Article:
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Bounded Reflexivity: How Expectations Shape Careers

Mon, August 14, 2:30 to 4:10pm, Palais des congrès de Montréal, Floor: Level 5, 516E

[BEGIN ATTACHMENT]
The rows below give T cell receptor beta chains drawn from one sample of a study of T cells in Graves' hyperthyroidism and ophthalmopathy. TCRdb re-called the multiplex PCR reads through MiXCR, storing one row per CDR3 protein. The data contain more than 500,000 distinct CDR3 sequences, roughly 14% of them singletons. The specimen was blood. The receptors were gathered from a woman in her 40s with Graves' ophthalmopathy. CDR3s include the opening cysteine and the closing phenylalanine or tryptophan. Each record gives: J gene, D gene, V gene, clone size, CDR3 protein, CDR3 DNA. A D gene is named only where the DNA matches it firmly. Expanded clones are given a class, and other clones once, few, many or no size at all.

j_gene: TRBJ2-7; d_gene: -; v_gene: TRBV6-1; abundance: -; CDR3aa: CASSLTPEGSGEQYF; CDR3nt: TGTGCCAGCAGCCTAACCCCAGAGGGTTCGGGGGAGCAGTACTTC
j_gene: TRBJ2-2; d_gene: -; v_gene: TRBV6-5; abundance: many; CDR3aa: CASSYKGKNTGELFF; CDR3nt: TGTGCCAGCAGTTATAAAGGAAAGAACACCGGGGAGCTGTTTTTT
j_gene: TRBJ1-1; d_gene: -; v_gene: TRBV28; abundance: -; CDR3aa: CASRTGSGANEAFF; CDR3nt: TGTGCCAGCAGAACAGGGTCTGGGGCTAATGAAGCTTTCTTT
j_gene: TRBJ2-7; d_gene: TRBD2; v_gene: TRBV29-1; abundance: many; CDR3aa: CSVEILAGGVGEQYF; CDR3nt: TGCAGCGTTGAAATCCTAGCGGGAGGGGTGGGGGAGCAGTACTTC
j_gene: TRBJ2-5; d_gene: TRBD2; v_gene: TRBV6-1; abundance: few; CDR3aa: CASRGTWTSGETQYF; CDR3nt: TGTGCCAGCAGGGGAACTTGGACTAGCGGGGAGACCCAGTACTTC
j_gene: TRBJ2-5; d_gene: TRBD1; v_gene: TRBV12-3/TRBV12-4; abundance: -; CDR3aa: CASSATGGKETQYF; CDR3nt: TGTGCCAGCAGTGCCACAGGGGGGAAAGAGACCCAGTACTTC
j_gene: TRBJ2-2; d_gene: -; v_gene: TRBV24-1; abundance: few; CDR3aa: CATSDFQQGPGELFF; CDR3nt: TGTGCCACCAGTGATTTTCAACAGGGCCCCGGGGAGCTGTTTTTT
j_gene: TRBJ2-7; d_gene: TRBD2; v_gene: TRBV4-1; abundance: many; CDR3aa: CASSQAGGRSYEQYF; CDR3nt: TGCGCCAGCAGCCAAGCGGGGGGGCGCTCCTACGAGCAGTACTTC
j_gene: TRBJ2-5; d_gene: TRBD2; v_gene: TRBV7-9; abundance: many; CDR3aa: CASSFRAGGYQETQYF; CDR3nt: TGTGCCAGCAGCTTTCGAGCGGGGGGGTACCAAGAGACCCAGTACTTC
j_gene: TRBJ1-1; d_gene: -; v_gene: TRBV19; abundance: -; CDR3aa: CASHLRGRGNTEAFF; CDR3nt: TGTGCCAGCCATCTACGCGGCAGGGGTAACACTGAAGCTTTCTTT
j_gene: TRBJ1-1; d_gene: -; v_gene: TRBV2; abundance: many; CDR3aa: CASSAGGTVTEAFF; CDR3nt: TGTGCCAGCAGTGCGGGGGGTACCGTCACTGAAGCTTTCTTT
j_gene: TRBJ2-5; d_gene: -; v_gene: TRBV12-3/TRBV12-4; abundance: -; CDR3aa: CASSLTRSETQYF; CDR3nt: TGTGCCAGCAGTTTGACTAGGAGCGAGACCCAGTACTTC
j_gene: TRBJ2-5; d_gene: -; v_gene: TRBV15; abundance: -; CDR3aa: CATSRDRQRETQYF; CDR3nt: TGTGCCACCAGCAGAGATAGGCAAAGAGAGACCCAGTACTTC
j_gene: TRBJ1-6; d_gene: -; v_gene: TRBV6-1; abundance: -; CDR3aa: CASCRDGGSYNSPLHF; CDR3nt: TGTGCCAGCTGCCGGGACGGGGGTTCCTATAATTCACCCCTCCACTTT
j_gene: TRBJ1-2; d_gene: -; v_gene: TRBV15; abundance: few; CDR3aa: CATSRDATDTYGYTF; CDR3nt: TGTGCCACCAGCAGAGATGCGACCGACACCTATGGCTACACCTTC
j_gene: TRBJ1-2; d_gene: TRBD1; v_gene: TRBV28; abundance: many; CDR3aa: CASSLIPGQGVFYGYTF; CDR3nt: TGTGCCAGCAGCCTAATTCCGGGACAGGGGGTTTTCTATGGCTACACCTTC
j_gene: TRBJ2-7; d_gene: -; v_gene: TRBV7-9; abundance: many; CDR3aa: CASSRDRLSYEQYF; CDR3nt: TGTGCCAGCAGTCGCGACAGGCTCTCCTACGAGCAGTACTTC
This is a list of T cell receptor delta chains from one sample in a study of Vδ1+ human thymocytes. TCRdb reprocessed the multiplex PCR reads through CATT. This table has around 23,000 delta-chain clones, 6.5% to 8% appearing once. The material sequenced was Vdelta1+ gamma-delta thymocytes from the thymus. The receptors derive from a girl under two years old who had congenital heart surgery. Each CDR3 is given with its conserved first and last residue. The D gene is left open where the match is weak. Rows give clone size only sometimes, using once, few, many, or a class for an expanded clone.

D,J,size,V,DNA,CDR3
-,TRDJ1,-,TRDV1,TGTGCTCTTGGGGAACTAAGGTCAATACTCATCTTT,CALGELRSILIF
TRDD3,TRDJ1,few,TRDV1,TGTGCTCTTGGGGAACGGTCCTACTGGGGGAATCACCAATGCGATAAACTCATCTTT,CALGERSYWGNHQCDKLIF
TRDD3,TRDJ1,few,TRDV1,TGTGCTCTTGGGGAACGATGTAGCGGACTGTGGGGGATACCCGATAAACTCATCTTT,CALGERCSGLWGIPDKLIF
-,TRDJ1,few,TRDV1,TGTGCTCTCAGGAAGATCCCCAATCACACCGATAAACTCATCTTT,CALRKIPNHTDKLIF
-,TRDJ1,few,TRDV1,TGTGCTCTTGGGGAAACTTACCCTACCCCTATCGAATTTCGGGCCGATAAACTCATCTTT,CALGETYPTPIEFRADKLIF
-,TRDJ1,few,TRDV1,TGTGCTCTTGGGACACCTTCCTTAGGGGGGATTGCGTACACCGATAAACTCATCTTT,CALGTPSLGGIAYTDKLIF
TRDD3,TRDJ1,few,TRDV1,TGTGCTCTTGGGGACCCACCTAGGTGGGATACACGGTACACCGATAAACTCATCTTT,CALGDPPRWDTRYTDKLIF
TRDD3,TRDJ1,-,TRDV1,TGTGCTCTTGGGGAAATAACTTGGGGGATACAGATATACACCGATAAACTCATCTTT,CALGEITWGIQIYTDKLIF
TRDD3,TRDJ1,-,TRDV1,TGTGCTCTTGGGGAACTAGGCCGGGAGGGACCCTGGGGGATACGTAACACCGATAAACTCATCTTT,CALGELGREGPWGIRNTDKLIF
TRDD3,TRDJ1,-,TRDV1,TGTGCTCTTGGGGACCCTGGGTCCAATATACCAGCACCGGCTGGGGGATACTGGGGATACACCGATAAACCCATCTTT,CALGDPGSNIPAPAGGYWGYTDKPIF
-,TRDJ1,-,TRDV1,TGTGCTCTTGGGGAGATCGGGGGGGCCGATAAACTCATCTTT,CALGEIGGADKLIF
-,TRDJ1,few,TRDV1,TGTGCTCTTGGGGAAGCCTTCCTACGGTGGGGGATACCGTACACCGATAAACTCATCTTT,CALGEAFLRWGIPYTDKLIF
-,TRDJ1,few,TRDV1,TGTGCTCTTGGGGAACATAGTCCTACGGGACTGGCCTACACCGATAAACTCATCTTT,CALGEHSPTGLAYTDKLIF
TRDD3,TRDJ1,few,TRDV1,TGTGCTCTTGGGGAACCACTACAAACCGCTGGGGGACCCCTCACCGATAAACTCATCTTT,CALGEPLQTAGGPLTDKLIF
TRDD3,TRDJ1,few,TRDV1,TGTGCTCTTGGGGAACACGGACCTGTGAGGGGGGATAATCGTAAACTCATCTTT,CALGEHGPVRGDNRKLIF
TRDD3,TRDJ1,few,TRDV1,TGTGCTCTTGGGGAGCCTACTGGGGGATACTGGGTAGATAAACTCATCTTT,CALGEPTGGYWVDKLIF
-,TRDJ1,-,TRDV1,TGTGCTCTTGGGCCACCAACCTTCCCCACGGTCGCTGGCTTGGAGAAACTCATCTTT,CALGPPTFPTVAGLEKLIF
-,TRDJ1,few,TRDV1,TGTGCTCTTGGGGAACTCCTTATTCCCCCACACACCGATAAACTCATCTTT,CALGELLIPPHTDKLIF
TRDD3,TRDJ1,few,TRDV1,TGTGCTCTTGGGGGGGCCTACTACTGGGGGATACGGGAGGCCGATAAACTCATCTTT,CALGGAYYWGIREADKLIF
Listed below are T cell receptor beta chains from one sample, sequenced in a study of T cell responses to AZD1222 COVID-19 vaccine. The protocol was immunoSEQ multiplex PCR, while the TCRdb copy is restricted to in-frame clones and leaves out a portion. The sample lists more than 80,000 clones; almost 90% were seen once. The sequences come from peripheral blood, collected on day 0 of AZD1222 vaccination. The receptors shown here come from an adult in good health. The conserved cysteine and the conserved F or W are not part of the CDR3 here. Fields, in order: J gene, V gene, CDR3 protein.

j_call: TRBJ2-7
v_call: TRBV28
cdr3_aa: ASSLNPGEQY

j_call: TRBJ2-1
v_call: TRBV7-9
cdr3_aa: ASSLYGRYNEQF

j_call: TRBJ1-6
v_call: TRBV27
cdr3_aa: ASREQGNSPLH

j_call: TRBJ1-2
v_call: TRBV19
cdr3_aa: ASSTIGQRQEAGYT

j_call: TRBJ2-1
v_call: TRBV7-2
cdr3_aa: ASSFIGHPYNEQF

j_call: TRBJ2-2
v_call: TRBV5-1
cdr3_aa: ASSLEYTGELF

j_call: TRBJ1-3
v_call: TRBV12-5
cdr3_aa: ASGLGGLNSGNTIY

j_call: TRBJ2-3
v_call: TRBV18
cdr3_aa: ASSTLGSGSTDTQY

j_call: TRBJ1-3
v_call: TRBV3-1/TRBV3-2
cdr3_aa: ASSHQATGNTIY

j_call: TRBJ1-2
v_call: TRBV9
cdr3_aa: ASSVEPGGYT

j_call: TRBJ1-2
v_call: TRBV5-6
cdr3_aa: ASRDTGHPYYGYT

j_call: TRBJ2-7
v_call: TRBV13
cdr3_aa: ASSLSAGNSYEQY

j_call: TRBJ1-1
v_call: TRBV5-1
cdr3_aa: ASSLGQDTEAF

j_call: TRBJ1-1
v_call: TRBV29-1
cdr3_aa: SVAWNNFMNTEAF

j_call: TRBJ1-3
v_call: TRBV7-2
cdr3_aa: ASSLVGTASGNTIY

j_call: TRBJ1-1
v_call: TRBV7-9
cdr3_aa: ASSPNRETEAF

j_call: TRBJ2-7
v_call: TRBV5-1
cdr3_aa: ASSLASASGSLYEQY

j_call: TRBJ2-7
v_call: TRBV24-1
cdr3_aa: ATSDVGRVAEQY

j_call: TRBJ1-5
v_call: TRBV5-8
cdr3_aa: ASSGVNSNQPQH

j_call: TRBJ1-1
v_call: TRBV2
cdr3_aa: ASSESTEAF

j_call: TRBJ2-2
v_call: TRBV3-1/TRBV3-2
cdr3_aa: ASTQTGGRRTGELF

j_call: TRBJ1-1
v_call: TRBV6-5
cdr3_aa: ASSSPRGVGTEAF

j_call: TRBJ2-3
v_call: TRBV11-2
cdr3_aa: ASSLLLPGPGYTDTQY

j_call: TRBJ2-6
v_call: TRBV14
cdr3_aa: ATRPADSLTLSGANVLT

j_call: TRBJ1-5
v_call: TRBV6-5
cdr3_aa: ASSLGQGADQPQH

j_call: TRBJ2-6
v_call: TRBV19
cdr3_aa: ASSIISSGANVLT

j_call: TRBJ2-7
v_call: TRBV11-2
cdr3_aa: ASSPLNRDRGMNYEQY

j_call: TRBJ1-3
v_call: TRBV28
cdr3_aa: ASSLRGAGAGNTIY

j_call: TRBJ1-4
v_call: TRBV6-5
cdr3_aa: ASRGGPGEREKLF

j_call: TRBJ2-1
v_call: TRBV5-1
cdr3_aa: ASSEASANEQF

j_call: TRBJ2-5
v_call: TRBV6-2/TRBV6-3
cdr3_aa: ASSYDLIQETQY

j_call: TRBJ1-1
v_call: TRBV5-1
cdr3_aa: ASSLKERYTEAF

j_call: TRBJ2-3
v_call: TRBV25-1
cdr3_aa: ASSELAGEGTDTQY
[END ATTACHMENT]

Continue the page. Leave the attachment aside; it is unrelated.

Many sociological studies have shown the positive effects of self-awareness and reflexivity in shaping individuals’ career paths. However, using life- and work-history interviews conducted with 23 salespersons in Toronto, Canada, I find that the demonstration of high levels of self-awareness as marked by active deliberation over one’s career has both positive and negative results in terms of career outcomes. Respondents whose careers went as they expected early on tended to benefit from reflexively managing their careers as they aged, while respondents whose careers did not initially begin as planned sometimes benefited from thinking about alternatives but also sometimes cast themselves outside of careers they deemed to be "normal." Observing the way that some respondents formed new career plans based on unmet expectations and remained committed to those emergent plans, I argue that reflexivity’s role as a mediator should incorporate its function as a potential career trajectory anchor. As such, I use my findings to problematize and extend studies which do focus on reflexivity’s ambivalence – such as Margaret Archer’s work on reflexive styles – by demonstrating how ongoing experiences that individuals have shape both how they engage in reflexive assessments as well as what these assessments entail for these individuals’ careers.